The Trump effect: New study connects white American intolerance and support for authoritarianism

Noah Berlatsky writes:

Since the founding of the United States, politicians and pundits have warned that partisanship is a danger to democracy. George Washington, in his Farewell Address, worried that political parties, or factions, could “allow cunning, ambitious and unprincipled men” to rise to power and subvert democracy. More recently, many political observers are concerned that increasing political polarization on left and right makes compromise impossible, and leads to the destruction of democratic norms and institutions.

A new study, however, suggests that the main threat to our democracy may not be the hardening of political ideology, but rather the hardening of one particular political ideology. Political scientists Steven V. Miller of Clemson and Nicholas T. Davis of Texas A&M have released a working paper titled “White Outgroup Intolerance and Declining Support for American Democracy.” Their study finds a correlation between white American’s intolerance, and support for authoritarian rule. In other words, when intolerant white people fear democracy may benefit marginalized people, they abandon their commitment to democracy.

Miller and Davis used information from the World Values Survey, a research project organized by a worldwide network of social scientists which polls individuals in numerous countries on a wide range of beliefs and values. Based on surveys from the United States, the authors found that white people who did not want to have immigrants or people of different races living next door to them were more likely to be supportive of authoritarianism. For instance, people who said they did not want to live next door to immigrants or to people of another race were more supportive of the idea of military rule, or of a strongman-type leader who could ignore legislatures and election results. [Continue reading…]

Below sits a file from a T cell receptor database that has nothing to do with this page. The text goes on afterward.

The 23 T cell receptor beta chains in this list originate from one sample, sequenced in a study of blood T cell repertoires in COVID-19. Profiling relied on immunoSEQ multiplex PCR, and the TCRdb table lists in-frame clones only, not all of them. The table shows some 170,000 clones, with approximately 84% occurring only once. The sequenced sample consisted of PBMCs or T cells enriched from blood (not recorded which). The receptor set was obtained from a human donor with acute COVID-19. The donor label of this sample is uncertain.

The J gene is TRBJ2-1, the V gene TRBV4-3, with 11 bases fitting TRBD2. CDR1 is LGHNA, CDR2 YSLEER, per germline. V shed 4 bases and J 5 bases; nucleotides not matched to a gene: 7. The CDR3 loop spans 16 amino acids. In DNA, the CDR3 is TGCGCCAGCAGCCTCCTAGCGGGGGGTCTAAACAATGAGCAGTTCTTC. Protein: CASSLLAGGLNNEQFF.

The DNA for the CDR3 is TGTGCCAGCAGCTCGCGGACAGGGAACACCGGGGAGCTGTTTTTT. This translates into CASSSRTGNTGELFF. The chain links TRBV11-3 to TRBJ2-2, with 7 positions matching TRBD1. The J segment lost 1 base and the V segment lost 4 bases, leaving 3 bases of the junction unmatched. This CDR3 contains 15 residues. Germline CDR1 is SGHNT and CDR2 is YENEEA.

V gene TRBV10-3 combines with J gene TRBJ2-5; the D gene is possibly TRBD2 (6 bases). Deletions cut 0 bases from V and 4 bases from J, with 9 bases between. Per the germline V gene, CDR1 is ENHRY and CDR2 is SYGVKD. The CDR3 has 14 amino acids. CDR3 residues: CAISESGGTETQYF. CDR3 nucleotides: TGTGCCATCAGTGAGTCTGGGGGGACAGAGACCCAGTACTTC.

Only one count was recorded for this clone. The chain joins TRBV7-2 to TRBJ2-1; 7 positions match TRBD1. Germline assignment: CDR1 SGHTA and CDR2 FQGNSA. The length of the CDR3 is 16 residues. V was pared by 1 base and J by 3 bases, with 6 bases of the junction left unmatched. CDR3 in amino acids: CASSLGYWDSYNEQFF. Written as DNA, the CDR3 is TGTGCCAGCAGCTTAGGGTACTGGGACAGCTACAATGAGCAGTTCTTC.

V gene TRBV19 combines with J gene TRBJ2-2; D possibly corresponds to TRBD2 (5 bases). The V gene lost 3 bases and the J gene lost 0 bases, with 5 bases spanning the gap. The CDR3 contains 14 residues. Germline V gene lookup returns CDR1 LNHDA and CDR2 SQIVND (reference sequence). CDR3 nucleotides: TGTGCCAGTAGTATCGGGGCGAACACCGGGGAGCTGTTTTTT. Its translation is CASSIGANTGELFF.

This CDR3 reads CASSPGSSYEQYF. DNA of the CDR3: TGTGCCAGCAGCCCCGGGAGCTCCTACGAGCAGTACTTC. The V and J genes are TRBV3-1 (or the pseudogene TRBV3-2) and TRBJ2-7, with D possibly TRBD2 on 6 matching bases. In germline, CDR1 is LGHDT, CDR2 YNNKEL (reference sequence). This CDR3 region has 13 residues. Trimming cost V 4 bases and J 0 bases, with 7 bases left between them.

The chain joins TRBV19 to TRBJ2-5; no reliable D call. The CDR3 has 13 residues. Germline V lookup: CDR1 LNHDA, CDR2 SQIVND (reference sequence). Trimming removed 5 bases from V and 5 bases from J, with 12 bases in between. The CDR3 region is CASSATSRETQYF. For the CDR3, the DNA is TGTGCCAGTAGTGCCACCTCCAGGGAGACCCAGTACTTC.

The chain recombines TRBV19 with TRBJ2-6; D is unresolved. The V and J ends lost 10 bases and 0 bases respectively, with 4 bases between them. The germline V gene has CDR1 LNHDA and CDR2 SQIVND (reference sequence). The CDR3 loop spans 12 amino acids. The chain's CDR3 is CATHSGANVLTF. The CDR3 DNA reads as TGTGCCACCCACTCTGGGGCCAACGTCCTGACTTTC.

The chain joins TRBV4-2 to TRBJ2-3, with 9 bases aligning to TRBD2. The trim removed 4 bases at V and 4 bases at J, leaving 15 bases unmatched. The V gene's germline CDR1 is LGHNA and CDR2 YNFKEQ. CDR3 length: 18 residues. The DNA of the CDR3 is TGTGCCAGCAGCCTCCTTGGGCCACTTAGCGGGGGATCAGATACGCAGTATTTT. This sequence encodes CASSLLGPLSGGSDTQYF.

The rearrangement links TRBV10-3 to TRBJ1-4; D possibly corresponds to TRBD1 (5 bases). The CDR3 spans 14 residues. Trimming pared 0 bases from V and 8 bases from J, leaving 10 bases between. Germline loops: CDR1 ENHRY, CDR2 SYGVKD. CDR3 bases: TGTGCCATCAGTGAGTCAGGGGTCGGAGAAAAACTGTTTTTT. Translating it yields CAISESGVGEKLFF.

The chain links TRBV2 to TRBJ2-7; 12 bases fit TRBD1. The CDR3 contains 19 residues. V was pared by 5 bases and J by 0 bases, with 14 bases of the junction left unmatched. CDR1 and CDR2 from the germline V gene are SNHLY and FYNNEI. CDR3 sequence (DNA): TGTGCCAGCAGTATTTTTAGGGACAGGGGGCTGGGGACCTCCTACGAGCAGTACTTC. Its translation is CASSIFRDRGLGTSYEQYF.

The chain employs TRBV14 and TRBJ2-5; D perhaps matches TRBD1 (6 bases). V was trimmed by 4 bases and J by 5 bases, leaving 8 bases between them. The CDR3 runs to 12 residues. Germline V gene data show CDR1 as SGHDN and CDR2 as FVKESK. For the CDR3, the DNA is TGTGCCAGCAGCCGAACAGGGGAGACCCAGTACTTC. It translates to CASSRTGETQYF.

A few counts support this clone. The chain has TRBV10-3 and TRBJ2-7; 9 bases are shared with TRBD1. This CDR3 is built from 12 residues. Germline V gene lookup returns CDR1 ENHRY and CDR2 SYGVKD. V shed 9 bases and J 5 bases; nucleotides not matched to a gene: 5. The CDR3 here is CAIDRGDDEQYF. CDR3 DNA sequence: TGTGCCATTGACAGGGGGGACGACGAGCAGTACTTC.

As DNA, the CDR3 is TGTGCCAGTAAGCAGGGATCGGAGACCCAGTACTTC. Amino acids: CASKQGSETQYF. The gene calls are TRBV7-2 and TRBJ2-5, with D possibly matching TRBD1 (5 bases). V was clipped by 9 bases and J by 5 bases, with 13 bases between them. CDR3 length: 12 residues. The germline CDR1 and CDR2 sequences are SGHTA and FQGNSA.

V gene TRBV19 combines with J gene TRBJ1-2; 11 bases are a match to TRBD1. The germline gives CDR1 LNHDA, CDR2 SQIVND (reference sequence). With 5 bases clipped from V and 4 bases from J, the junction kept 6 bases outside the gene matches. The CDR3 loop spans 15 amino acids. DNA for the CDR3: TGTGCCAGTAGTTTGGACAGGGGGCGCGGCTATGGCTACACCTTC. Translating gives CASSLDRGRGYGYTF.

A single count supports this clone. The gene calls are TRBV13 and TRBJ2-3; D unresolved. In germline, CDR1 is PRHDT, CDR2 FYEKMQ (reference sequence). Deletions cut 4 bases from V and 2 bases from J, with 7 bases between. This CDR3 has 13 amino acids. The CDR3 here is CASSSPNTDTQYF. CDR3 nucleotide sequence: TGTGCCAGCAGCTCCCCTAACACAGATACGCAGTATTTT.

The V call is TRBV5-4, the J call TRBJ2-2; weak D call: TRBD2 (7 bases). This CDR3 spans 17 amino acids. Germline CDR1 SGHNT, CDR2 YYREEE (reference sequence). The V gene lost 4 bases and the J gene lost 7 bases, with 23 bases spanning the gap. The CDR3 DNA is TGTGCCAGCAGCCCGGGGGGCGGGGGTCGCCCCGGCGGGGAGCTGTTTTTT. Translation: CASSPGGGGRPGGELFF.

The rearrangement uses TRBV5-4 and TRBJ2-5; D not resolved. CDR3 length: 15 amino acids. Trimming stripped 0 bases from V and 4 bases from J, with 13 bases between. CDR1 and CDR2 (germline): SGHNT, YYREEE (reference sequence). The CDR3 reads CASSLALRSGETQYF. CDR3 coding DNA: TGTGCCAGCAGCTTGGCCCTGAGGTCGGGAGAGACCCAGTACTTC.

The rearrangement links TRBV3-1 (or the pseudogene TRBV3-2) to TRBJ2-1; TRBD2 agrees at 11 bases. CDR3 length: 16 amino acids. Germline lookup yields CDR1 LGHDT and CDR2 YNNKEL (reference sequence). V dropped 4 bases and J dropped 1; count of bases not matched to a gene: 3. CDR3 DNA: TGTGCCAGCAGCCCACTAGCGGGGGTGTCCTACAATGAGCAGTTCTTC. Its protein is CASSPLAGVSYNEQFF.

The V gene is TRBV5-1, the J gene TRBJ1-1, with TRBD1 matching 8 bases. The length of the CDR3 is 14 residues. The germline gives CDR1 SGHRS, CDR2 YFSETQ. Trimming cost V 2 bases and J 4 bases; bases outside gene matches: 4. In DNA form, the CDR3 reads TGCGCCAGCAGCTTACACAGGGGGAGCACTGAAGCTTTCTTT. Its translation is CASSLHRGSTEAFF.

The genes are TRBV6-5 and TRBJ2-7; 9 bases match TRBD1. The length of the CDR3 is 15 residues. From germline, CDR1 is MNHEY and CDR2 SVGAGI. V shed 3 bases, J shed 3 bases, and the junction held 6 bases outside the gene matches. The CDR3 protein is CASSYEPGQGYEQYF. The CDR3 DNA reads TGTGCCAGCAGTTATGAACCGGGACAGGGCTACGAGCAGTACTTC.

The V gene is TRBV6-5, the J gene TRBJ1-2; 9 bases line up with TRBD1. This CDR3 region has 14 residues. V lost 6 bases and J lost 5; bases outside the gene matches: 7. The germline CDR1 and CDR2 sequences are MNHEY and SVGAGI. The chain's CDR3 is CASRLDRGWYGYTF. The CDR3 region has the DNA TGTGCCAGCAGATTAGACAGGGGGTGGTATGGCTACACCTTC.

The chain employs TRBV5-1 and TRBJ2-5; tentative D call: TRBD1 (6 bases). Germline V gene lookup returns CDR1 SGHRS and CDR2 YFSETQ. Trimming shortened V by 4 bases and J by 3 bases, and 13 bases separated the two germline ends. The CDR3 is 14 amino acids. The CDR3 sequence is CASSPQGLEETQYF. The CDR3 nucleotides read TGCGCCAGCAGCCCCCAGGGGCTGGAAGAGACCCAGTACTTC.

A triumph for women and for Ireland

Barbara Wesel writes:

It is such a resounding victory that campaigners in Ireland are weeping with joy. After a tense last few days when the referendum seemed too close to call, it turned out to be a landslide result. Irish people voted overwhelmingly in favor of abolishing the total abortion ban in the constitution. And with this amendment, the last part of an oppressive system that subjugated women in Ireland for centuries has gone. They have achieved what has long been the norm in other European countries: giving women the right to decide for themselves whether they feel capable of having a child or not. And, a woman’s right to get medical help in her own country, without having to travel to Britain as hundreds of thousands of Irish women have done over time.

With this referendum, the Catholic Church has lost its last battle in Ireland. Throughout the last 20 years, as the wrongdoings of clerics and bishops were uncovered, the nation increasingly turned away from its teachings and from the whole intertwined system of state and church. Scandal after scandal of child abuse involving priests was uncovered. The horror of children’s homes where small boys and girls were mistreated and broken was made public. And finally, there was the investigation of the unspeakable Magdalene laundries, where unmarried girls were incarcerated when they became pregnant, were beaten and enslaved, their babies taken from them by force.

This whole system of abuse, this vicious cycle of oppression, was run by the Catholic Church. And it was largely, if not exclusively, directed against women. Ireland has throughout the last 20 years uncovered this dark past and publicized these horrors. The Church subsequently has lost its status in the Irish state and in society. The constitutional amendment completely banning abortion, even risking the life of the mother, was their last bastion. In the end, the Church hardly dared to defend it. The clergy understand that it would have riled people even further and that they have lost their hold over morality and law in Ireland. [Continue reading…]